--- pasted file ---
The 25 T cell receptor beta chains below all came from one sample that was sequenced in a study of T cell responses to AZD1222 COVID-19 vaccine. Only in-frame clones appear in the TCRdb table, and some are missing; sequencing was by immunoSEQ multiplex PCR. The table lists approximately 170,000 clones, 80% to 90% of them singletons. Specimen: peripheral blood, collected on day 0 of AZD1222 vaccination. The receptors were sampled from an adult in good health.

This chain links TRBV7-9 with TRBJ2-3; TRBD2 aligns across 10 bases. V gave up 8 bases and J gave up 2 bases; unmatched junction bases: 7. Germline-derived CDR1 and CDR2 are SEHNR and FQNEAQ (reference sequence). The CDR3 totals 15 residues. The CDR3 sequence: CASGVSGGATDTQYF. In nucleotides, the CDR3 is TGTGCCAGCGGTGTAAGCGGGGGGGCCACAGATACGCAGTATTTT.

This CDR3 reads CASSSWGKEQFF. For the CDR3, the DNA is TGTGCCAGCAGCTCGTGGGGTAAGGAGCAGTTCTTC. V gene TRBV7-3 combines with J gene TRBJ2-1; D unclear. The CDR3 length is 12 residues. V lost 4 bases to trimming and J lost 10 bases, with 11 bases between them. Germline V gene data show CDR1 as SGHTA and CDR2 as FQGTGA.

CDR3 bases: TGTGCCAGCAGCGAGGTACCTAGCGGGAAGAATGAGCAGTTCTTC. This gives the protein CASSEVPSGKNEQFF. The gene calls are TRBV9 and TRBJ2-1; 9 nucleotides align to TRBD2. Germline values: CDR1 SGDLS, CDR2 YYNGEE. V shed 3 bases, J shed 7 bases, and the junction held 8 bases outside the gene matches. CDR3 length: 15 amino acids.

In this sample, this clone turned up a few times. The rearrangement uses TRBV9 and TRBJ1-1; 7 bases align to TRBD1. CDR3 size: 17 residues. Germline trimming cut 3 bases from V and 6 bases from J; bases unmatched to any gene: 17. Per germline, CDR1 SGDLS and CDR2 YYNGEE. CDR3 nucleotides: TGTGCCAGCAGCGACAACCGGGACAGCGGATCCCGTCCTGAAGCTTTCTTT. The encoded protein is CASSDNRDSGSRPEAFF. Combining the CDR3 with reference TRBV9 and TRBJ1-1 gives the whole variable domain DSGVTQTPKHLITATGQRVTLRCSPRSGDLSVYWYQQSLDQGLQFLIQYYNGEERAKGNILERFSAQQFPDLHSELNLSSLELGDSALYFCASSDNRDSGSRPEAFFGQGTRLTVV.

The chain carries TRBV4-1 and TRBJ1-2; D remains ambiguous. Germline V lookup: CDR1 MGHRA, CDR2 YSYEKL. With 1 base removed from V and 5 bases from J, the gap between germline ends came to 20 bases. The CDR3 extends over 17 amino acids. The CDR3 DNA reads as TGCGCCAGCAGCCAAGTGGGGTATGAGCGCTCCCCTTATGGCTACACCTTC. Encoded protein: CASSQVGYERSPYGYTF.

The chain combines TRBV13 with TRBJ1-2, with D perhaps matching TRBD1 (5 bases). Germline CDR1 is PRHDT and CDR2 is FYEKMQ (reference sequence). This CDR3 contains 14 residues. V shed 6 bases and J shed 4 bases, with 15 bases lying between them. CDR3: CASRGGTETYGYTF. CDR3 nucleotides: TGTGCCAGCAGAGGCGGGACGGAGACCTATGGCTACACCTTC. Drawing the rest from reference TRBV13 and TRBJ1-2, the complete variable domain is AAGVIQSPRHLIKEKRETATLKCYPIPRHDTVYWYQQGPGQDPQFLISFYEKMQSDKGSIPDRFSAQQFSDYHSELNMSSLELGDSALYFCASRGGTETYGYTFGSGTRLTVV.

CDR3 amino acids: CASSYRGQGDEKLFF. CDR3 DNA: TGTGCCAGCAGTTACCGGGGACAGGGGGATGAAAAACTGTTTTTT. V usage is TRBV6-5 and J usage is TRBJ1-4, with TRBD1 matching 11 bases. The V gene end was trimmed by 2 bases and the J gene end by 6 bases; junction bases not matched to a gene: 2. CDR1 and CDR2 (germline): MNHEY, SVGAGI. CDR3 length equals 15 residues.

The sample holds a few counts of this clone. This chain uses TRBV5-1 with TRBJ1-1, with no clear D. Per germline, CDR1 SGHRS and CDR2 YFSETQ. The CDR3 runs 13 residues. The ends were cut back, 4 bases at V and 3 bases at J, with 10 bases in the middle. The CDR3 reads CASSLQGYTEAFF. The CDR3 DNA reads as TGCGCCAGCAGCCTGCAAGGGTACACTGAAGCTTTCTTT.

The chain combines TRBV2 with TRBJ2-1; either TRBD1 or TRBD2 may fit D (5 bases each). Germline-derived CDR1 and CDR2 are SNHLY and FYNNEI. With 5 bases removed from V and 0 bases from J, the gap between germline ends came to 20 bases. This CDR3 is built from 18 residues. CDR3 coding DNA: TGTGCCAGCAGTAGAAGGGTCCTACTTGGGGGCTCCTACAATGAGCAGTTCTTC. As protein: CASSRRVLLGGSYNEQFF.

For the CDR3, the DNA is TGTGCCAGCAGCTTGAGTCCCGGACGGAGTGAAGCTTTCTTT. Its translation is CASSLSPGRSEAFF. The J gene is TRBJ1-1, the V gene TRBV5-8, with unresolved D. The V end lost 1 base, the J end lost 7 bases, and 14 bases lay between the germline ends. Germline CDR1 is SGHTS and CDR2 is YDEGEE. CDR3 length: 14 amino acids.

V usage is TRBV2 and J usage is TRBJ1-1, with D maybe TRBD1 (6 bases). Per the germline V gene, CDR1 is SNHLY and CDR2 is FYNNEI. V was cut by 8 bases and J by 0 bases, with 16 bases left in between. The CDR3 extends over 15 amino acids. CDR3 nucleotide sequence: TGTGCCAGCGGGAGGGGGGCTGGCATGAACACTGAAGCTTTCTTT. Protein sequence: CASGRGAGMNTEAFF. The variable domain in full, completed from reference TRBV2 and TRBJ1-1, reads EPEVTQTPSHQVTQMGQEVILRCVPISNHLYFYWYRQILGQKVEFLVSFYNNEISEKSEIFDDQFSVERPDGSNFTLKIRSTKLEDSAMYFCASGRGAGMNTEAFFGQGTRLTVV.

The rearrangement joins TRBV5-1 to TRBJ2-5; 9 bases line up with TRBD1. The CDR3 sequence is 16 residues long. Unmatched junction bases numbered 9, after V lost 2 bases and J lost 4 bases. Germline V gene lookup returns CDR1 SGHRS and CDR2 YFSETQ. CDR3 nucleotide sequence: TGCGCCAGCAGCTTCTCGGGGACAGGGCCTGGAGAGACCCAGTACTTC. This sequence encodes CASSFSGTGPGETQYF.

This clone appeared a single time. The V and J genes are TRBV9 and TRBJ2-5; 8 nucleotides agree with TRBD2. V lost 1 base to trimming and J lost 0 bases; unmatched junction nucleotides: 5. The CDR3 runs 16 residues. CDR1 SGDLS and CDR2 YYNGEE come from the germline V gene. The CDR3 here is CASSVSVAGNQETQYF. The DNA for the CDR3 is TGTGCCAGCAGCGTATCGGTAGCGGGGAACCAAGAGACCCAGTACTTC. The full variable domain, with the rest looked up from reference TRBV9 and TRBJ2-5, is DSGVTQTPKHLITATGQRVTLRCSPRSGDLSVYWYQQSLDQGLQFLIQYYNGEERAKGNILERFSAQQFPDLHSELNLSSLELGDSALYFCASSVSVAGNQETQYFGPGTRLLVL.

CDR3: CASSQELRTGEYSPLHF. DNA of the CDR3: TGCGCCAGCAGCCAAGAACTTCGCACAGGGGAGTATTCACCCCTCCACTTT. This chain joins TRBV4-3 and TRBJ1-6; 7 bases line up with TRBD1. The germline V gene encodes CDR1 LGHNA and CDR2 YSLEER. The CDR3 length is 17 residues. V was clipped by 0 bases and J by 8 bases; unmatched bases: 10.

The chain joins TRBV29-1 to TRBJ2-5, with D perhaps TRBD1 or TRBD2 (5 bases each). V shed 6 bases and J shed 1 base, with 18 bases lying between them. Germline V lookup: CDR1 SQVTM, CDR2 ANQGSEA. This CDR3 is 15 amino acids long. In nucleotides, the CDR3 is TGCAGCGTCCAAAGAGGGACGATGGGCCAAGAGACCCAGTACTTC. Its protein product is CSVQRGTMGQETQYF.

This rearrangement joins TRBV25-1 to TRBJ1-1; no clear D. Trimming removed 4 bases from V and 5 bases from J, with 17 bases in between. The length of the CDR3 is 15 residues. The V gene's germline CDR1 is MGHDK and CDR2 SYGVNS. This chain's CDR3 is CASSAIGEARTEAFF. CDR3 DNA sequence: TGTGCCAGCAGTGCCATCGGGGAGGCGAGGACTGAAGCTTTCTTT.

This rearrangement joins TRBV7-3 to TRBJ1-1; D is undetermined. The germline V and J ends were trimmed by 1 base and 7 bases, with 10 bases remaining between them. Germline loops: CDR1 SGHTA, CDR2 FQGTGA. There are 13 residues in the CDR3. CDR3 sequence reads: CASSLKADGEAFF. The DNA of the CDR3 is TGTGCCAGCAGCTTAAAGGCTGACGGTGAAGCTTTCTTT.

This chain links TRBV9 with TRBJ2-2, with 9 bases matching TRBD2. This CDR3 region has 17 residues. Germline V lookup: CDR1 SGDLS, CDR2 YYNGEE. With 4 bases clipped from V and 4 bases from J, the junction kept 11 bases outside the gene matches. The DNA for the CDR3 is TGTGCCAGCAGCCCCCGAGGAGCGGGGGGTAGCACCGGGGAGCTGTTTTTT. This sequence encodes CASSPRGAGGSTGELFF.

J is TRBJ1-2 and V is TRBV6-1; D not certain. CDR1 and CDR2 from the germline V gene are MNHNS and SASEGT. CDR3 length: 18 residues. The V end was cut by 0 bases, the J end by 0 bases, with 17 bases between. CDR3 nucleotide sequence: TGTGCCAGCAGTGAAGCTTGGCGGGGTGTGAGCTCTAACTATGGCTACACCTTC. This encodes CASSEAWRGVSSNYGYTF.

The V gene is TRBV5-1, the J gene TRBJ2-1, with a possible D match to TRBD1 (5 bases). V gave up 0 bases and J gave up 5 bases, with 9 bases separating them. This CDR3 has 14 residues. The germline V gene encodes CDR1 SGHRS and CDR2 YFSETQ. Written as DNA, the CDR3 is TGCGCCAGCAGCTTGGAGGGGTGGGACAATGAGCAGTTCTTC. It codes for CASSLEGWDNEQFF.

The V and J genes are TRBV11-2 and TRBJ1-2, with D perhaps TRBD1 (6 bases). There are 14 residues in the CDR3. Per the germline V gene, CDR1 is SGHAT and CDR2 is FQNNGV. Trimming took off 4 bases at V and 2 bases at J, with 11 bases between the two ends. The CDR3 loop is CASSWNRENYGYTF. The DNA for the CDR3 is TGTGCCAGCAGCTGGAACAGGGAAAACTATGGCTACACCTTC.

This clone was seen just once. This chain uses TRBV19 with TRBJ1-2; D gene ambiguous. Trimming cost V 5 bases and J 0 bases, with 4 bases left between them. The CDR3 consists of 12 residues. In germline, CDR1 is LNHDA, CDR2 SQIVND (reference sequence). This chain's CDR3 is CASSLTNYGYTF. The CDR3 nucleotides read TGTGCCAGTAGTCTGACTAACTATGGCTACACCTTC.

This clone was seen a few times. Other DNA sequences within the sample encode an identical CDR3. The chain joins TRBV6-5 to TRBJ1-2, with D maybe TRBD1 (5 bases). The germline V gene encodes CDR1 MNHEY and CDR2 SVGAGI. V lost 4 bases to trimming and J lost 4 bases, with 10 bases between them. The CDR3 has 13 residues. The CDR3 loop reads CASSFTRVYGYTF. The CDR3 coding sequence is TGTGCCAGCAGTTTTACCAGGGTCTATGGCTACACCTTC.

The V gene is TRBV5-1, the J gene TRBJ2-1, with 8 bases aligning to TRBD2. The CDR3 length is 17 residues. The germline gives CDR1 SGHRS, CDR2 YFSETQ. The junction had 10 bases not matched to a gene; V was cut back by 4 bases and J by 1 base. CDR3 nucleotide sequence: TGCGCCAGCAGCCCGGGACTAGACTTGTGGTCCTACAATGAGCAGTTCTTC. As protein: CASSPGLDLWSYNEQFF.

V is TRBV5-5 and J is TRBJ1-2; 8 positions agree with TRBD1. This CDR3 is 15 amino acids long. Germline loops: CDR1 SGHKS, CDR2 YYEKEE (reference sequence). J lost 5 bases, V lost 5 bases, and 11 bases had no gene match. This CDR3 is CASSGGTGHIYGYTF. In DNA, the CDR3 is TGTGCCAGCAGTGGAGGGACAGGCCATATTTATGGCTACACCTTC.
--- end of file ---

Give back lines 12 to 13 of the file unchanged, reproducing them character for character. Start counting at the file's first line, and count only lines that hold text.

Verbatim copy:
V usage is TRBV2 and J usage is TRBJ1-1, with D maybe TRBD1 (6 bases). Per the germline V gene, CDR1 is SNHLY and CDR2 is FYNNEI. V was cut by 8 bases and J by 0 bases, with 16 bases left in between. The CDR3 extends over 15 amino acids. CDR3 nucleotide sequence: TGTGCCAGCGGGAGGGGGGCTGGCATGAACACTGAAGCTTTCTTT. Protein sequence: CASGRGAGMNTEAFF. The variable domain in full, completed from reference TRBV2 and TRBJ1-1, reads EPEVTQTPSHQVTQMGQEVILRCVPISNHLYFYWYRQILGQKVEFLVSFYNNEISEKSEIFDDQFSVERPDGSNFTLKIRSTKLEDSAMYFCASGRGAGMNTEAFFGQGTRLTVV.

The rearrangement joins TRBV5-1 to TRBJ2-5; 9 bases line up with TRBD1. The CDR3 sequence is 16 residues long. Unmatched junction bases numbered 9, after V lost 2 bases and J lost 4 bases. Germline V gene lookup returns CDR1 SGHRS and CDR2 YFSETQ. CDR3 nucleotide sequence: TGCGCCAGCAGCTTCTCGGGGACAGGGCCTGGAGAGACCCAGTACTTC. This sequence encodes CASSFSGTGPGETQYF.